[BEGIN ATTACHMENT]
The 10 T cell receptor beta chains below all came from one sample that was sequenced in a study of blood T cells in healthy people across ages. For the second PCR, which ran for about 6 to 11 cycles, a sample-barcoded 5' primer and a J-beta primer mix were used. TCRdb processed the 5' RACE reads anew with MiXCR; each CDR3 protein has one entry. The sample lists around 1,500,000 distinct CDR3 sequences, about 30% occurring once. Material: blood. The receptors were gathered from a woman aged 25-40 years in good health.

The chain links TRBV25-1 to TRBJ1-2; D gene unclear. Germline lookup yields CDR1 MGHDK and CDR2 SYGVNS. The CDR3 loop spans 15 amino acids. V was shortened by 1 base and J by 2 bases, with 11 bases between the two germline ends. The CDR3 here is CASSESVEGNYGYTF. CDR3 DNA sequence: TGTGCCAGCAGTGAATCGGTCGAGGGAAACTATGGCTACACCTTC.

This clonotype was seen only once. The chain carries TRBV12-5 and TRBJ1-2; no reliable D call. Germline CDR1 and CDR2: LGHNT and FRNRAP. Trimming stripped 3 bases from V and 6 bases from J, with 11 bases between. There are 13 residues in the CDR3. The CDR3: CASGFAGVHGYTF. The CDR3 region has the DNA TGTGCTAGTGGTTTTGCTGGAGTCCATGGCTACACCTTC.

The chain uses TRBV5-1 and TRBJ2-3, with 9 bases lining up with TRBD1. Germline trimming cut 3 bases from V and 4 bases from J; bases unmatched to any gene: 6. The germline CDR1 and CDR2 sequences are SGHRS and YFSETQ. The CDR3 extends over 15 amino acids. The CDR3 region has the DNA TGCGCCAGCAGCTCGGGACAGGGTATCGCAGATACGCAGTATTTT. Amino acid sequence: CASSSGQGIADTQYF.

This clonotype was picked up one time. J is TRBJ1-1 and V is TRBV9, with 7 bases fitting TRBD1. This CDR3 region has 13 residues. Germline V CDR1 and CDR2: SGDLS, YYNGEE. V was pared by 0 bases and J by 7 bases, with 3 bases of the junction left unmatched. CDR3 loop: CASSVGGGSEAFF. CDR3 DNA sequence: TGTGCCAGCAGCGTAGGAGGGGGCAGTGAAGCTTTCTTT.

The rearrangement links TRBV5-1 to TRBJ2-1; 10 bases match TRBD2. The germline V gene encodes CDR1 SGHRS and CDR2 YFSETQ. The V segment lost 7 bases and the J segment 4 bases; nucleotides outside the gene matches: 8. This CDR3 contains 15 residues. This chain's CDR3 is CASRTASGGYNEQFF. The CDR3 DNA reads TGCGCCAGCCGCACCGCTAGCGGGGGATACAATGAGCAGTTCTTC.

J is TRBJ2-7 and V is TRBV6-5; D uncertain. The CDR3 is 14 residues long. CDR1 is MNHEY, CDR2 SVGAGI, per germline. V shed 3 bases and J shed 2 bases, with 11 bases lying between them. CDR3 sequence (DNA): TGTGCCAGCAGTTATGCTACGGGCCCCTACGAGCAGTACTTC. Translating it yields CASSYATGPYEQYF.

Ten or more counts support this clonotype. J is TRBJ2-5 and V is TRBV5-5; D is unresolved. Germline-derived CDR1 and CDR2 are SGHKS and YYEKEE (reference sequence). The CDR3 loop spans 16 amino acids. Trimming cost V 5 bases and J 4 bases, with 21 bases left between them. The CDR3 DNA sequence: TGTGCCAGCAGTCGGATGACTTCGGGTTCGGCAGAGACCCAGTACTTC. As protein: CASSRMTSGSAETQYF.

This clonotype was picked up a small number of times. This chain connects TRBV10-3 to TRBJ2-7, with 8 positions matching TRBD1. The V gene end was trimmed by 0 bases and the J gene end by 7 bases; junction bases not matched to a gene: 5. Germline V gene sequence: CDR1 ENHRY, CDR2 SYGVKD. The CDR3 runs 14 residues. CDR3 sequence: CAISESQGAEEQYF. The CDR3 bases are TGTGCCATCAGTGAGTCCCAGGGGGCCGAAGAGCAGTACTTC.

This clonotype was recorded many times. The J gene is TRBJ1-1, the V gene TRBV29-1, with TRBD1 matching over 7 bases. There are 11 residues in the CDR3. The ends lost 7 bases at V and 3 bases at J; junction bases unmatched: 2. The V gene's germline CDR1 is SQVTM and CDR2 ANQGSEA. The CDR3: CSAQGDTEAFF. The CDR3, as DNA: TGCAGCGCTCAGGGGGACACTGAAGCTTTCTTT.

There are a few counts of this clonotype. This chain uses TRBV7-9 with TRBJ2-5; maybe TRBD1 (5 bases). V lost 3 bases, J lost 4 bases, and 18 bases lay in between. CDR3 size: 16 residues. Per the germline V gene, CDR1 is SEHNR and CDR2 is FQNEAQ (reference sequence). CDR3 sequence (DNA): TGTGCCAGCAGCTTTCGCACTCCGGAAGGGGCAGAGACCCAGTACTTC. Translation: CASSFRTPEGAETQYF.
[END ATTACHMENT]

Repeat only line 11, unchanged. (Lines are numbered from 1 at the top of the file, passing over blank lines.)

There are a few counts of this clonotype. This chain uses TRBV7-9 with TRBJ2-5; maybe TRBD1 (5 bases). V lost 3 bases, J lost 4 bases, and 18 bases lay in between. CDR3 size: 16 residues. Per the germline V gene, CDR1 is SEHNR and CDR2 is FQNEAQ (reference sequence). CDR3 sequence (DNA): TGTGCCAGCAGCTTTCGCACTCCGGAAGGGGCAGAGACCCAGTACTTC. Translation: CASSFRTPEGAETQYF.